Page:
Directed by Todd Lincoln
Written and directed by first-time feature filmmaker Todd Lincoln, The Apparition follows an almost-too good-looking young couple named Kelly (Ashley Greene) and Ben (Sebastian Stan), who begin to realize their secluded home is being haunted when a string of frightening events leaves them both frightened and retreating from their property once things start to spin out of control.
As it turns out, the evil that has shown up to torment Kelly and her beau is related to a college parapsychology experiment gone wrong involving Ben and his long-time friend Patrick (Tom Felton), who conjured up an entity using psychic energy which gets stronger the more its intended prey fears its presence. It’s soon up to the trio to try to stop the entity, but as they all start to succumb to their worst fears, the apparition grows stronger, and they find themselves being tested in unimaginably horrific ways.
With a PG-13 rating, you can pretty much imagine the intended audience for The Apparition so suffice to say this writer was a bit underwhelmed by the film as a whole. None of the scares truly go as far as I was hoping they’d go (almost like Lincoln was held back), and Greene and Stan aren’t nearly as engaging here as we’ve seen them in other projects they’ve been involved with. Felton is also grossly underused (much like he was in Rise of the Planet of the Apes), and the story never goes too deep either, which is a shame considering how intriguing the concept of the initial parapsychology experiments are.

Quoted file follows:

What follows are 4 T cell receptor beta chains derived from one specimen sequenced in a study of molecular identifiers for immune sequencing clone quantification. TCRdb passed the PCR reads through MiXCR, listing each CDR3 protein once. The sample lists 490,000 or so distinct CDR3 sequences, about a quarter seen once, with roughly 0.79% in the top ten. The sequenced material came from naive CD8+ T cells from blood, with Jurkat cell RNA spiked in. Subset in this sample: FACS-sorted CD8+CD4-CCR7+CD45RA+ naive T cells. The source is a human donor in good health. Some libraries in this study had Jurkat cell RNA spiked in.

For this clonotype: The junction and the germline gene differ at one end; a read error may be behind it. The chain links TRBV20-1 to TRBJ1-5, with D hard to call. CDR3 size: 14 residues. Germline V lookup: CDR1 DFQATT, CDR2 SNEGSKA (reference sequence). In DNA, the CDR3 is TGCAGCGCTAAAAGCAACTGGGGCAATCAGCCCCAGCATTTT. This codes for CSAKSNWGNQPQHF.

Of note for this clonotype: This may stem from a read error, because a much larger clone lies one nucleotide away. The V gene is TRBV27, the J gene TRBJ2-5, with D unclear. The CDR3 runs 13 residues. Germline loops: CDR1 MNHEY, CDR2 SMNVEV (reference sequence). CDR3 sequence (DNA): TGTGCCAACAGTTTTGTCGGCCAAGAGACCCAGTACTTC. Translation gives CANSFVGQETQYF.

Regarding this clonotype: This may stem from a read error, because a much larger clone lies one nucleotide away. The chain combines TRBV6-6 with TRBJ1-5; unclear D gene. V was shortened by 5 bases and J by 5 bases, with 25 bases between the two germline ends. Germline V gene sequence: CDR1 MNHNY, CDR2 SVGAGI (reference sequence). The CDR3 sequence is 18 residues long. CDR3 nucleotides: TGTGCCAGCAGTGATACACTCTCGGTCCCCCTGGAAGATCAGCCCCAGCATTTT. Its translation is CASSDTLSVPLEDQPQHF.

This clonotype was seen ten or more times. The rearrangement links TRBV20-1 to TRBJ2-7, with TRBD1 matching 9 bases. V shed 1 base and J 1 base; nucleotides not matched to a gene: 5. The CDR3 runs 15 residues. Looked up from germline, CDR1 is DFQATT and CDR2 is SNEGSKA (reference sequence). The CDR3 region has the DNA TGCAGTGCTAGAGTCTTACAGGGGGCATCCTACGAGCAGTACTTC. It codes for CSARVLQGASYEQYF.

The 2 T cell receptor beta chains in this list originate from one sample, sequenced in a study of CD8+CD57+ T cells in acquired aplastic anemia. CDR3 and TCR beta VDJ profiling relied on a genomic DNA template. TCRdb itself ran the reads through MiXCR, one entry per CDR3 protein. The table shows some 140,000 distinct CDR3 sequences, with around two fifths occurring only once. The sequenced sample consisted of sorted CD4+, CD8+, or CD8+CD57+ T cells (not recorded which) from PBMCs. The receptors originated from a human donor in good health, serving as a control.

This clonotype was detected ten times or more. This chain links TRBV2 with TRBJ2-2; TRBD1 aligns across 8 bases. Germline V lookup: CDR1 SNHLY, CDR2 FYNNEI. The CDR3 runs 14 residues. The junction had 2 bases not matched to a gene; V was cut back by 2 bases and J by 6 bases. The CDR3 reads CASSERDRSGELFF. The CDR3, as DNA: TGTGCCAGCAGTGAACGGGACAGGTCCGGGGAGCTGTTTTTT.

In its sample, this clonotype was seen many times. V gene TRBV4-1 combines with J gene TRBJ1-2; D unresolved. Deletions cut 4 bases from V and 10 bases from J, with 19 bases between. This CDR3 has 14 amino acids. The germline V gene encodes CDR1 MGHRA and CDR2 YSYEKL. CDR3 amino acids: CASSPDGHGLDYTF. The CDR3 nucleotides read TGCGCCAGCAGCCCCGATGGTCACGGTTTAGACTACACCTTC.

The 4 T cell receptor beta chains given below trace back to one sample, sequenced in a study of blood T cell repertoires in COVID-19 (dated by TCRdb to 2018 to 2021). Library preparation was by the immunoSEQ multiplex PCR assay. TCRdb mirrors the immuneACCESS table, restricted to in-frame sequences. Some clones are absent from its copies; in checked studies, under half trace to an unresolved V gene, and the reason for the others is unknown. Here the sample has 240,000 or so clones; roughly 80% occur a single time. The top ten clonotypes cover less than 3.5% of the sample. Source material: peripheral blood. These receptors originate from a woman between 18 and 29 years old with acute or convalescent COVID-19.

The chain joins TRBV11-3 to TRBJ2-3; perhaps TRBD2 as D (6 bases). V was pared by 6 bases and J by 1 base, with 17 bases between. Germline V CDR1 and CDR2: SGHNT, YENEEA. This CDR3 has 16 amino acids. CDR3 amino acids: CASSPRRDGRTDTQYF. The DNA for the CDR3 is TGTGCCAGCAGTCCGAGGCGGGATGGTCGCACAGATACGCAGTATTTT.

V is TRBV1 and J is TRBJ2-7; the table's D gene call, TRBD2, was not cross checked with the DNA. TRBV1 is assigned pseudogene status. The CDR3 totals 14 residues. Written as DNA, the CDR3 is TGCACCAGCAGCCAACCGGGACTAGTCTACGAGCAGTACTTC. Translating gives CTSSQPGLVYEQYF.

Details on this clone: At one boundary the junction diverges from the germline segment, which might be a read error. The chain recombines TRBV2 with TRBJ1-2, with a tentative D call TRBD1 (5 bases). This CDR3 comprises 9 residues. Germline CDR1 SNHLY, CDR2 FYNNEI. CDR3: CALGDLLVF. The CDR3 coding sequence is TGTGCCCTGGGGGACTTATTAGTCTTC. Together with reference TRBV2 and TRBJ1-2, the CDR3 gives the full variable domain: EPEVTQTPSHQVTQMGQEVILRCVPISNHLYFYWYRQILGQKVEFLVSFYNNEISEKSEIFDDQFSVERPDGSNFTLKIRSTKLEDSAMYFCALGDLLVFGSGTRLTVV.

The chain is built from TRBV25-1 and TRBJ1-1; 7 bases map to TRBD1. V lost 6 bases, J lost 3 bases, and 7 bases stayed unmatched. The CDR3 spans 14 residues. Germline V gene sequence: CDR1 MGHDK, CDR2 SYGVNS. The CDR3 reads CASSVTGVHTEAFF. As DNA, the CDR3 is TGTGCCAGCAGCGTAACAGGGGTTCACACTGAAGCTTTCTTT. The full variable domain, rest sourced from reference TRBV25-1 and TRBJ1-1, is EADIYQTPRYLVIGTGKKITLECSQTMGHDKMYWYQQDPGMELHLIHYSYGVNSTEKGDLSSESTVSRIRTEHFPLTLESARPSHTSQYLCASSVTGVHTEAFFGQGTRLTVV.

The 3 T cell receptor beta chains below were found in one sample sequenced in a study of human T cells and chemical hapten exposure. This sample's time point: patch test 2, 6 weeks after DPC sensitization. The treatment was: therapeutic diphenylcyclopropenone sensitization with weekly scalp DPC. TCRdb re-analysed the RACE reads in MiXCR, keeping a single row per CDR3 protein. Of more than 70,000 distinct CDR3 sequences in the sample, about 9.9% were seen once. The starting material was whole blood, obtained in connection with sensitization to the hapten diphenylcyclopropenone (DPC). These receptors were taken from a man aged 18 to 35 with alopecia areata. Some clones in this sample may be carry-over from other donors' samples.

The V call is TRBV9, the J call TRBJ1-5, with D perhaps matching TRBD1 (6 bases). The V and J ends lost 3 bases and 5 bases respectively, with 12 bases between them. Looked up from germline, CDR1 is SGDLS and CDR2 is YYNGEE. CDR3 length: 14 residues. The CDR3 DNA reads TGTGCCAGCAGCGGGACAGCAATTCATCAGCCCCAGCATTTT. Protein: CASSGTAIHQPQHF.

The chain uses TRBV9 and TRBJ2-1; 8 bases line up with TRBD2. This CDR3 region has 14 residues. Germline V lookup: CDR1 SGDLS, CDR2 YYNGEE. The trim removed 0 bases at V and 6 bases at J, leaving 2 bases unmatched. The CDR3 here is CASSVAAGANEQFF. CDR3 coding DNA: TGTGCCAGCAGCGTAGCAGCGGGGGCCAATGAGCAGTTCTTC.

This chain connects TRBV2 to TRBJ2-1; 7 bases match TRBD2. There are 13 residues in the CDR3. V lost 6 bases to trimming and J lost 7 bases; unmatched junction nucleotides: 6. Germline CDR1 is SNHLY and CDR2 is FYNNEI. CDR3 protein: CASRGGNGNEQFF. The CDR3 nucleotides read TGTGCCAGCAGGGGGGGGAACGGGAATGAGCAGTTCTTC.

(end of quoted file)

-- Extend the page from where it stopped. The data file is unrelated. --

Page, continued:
That’s not to say that The Apparition is a total dud; Felton, despite his limited screen time, once again delivers some stellar work, and Lincoln and his DP Daniel C. Pearl (who shot the original The Texas Chain Saw Massacre for Tobe Hooper) have crafted a beautiful film that was shot on 35mm, giving The Apparition great depth and vibrancy as well as a nice old-school feel to it that really demonstrates why it would be shame for 35mm to disappear completely.
You just don’t see many movies on the big screen anymore that feel like The Apparition does, and that is definitely something to appreciate about Lincoln’s approach for his first time at the helm.
There are also a few clever moments in The Apparition that demonstrate Lincoln had some engaging ideas as a storyteller; nothing I’d want to give away because they venture into spoiler territory so all I will say is that he managed to cook up a surprise or two in the third act that were rather surprising even for me and made clothes hangers scary again (and definitely not in a Mommie Dearest way either).
But as a whole The Apparition is clearly a film meant for the teenage date night scene, which is totally fine – those audiences deserve some scares, too – but hardened horror fans should keep that in mind before buying their tickets. The movie isn’t scary and plays it way too safe, making for an underwhelming experience for this horror fan and a film I’d recommend as a rental more so than something worth plunking down $12-$15 a ticket to see. Mainstream audiences will probably enjoy The Apparition, but I’m looking forward to seeing what Lincoln does his next time at the helm when hopefully he won’t have to work within the confines of a PG-13 rating.
2 1/2 out of 5